When the National Readership Survey announced almost a year ago that it was linking up with the Internet Advertising Bureau to explore ways of developing a single online planning currency, it felt like an extremely ill-timed April Fool.
Even the NRS chairman, Simon Marquis, admitted there was something surreal in the whole business - it was, he suggested, like "Nasa asking Henry Ford for help in a mission to Mars".
But the NRS has always worn its bumbling image almost as a badge of pride. Last week, it emerged that it was not going be able to release, as promised, readership data on the London evening freesheets, thelondonpaper and London Lite. The figures were expected on Monday, but they were spiked at the 11th hour and will not be available until 13 September.
London has always been a rather fraught issue where the NRS is concerned because it can't persuade enough people to sit down and participate in the lengthy face-to-face interrogations the NRS has traditionally used to gather data. The NRS has tried to get around this by offering £25 incentive vouchers, but it still struggles to involve the demographic groups that advertisers are most interested in - younger, middle-class people in gainful employment.
Still, for the past few years, the NRS has been promising to modernise and make itself more flexible and develop new ways of web-based data gathering. Does this latest debacle not only dent its overall credibility, but also prove it's failing in its attempts to make itself fit for the 21st century?
Absolutely not, Roger Pratt, the managing director of the NRS, says. He explains that last week's London glitch was due to unavoidable minor technical discrepancies in the data. The decision to delay illustrates the uncompromising nature of the survey's drive towards unimpeachable accuracy. And, he adds, stories about difficulties in recruiting a representative London sample have been exaggerated.
But should agencies be confident in the survey's ability to modernise itself? "I hope so. No doubt in the long term there will be changes to the ways in which we collect data - we are developing a website questionnaire. And, of course, once we have that, it is easier to recontact respondents and ask them supplementary questions," Pratt says.
That's not how Ian Clark, the general manager of thelondonpaper, sees things: "During the evening rush hour it's almost impossible to find a Tube that isn't full of free newspaper readers - yet the NRS only interviewed 15 readers of thelondonpaper in January. It is na•ve to think that buyers will wait until greater sample sizes have built up before using the data. Radical reform is urgently needed."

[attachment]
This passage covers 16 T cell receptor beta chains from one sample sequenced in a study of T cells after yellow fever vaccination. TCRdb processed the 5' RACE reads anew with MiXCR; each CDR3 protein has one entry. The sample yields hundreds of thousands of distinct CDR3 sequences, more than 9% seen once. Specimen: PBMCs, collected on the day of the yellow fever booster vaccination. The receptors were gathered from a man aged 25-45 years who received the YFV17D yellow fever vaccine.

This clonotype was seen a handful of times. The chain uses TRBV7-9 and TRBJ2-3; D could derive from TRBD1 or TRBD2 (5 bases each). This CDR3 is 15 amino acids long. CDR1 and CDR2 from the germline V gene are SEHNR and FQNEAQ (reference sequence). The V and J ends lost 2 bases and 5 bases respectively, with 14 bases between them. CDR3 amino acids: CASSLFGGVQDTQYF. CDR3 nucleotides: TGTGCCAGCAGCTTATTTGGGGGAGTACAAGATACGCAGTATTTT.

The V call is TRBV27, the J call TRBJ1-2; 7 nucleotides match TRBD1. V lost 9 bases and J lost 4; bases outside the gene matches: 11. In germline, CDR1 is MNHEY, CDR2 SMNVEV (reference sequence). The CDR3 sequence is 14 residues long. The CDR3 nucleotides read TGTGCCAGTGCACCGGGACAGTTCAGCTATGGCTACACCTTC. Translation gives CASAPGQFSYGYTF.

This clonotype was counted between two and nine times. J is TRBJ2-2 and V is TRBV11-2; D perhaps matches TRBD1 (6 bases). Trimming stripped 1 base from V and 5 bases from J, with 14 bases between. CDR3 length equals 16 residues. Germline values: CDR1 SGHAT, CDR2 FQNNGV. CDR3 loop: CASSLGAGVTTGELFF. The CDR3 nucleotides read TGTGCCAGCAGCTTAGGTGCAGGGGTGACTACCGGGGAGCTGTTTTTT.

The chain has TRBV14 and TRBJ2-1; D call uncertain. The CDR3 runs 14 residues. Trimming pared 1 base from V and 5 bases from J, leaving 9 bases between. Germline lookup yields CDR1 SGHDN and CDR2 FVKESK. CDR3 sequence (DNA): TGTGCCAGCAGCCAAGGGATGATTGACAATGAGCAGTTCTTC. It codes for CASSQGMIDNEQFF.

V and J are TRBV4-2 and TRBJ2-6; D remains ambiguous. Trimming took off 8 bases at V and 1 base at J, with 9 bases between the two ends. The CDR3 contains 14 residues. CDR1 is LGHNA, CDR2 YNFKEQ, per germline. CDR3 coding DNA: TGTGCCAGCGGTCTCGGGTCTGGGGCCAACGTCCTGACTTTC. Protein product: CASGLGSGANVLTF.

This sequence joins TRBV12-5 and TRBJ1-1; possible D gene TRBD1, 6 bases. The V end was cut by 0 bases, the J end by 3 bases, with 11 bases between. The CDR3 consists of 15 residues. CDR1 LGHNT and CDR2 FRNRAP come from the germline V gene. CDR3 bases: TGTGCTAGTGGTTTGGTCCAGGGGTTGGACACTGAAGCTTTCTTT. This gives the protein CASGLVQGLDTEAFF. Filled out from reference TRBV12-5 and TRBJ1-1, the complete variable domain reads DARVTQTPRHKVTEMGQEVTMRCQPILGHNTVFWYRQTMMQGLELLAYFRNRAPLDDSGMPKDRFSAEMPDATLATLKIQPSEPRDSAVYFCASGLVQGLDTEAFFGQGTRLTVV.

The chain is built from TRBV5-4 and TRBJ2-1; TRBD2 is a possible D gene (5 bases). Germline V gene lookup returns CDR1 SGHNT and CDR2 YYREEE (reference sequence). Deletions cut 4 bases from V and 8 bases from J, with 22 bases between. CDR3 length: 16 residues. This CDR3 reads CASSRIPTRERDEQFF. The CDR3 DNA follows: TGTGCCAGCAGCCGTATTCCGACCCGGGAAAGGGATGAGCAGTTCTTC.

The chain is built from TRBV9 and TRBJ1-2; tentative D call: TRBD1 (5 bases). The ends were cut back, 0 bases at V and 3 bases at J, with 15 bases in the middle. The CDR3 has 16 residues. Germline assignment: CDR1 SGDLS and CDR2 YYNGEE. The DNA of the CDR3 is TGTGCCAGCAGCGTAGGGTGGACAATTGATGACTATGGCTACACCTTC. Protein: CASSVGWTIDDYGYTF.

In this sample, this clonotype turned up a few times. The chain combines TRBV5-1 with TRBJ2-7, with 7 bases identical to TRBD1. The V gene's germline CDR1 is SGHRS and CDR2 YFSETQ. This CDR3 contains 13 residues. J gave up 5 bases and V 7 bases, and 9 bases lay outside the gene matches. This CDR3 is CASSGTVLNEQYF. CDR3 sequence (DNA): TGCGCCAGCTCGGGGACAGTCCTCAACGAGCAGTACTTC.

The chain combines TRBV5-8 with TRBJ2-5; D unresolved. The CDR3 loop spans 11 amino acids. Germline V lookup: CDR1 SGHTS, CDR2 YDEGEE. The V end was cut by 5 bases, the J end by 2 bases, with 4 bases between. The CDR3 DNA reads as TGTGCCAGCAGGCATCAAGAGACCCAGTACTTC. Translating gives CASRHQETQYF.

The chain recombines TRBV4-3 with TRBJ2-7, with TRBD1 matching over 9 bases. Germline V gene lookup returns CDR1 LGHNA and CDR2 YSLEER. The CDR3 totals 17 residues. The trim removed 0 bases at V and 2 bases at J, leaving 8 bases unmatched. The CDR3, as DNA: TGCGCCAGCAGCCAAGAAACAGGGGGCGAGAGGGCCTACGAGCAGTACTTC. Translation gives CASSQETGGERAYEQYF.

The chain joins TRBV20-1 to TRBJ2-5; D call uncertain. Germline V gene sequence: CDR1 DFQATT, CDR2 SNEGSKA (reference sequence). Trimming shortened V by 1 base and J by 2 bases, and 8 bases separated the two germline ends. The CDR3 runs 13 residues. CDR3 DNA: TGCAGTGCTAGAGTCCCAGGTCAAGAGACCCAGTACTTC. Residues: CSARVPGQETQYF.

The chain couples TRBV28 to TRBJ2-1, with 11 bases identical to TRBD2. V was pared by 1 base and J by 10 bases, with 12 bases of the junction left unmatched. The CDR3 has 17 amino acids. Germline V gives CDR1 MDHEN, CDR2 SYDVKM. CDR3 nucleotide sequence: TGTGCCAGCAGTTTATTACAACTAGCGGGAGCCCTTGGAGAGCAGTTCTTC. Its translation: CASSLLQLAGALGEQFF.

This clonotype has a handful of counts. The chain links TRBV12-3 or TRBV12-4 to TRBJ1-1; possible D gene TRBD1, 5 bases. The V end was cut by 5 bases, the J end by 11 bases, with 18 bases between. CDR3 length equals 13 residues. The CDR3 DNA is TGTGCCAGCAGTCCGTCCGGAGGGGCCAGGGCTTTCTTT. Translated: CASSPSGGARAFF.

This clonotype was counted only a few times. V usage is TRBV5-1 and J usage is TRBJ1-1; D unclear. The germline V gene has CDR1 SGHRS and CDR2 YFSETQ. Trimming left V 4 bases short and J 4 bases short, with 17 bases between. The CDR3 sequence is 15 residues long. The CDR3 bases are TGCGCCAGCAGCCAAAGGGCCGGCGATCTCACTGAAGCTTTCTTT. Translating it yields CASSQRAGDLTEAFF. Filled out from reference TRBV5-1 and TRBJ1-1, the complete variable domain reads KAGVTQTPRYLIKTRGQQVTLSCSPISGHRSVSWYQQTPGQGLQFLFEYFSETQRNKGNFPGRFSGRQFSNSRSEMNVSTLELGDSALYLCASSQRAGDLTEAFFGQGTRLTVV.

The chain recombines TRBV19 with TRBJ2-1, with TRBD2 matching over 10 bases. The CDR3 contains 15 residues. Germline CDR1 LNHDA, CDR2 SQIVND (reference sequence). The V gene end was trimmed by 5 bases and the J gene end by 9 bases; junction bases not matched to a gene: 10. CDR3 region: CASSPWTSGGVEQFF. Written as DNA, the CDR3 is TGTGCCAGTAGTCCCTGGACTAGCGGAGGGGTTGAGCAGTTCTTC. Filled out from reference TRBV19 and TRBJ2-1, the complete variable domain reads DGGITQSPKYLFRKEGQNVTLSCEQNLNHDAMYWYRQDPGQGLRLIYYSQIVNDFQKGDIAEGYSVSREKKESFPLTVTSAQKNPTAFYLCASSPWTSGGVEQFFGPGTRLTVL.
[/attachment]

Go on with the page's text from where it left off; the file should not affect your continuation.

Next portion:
And much of that is echoed by Dominic Williams, the press director at Carat: "These titles have been around for almost a year now. Our clients have used them and we've been waiting all this time for accurate data. Free newspapers are the hottest subject there has been in ages in the market, so this controversy is hugely disappointing at a time when the NRS says it's trying to modernise. Maybe the publishers should look at using someone else to produce independent readership figures for the free titles."
But Lynn Robinson, the research director at the IPA, argues that the two publishers involved have blown this up out of all proportion. She concludes that the intense commercial rivalry between Associated's London Lite and News International's thelondonpaper continues to catch relatively innocent bystanders in the crossfire.
She says: "A couple of months ago, the credibility of the Audit Bureau of Circulations was brought into question over the alleged dumping issue. Now it is the NRS's turn. Essentially, the NRS is designed to provide readership data for large, national publications, which it does very well. The robustness of its data declines as the publications become smaller and more specialised. In this case, we are dealing with two regional freesheets."
NO Roger Pratt, managing director, NRS
"If agencies know surveys elsewhere, as I do, they will know that the NRS is the best of its kind in the world. We are expanding and going beyond a straight estimate of a head count."
YES Ian Clark, general manager, thelondonpaper
"For many years the NRS has been upheld as the gold standard for research, but the methodology has not kept pace with consumers' media and social habits. It is severely constrained by stakeholders."
YES Dominic Williams, press director, Carat
"I can't buy the technical explanations it's given - they just prove to me that the NRS isn't flexible. I don't see how it can believe it's the best in the world - this clearly shows that it's not doing very well in its attempts to modernise."
NO Lynn Robinson, research director, IPA
"The NRS has rightly stepped in to defer publication of this month's planned interim data. In early September, the NRS will be able to deliver much more robust data on these two regional titles - a very sensible decision given the all-consuming rivalry surrounding them."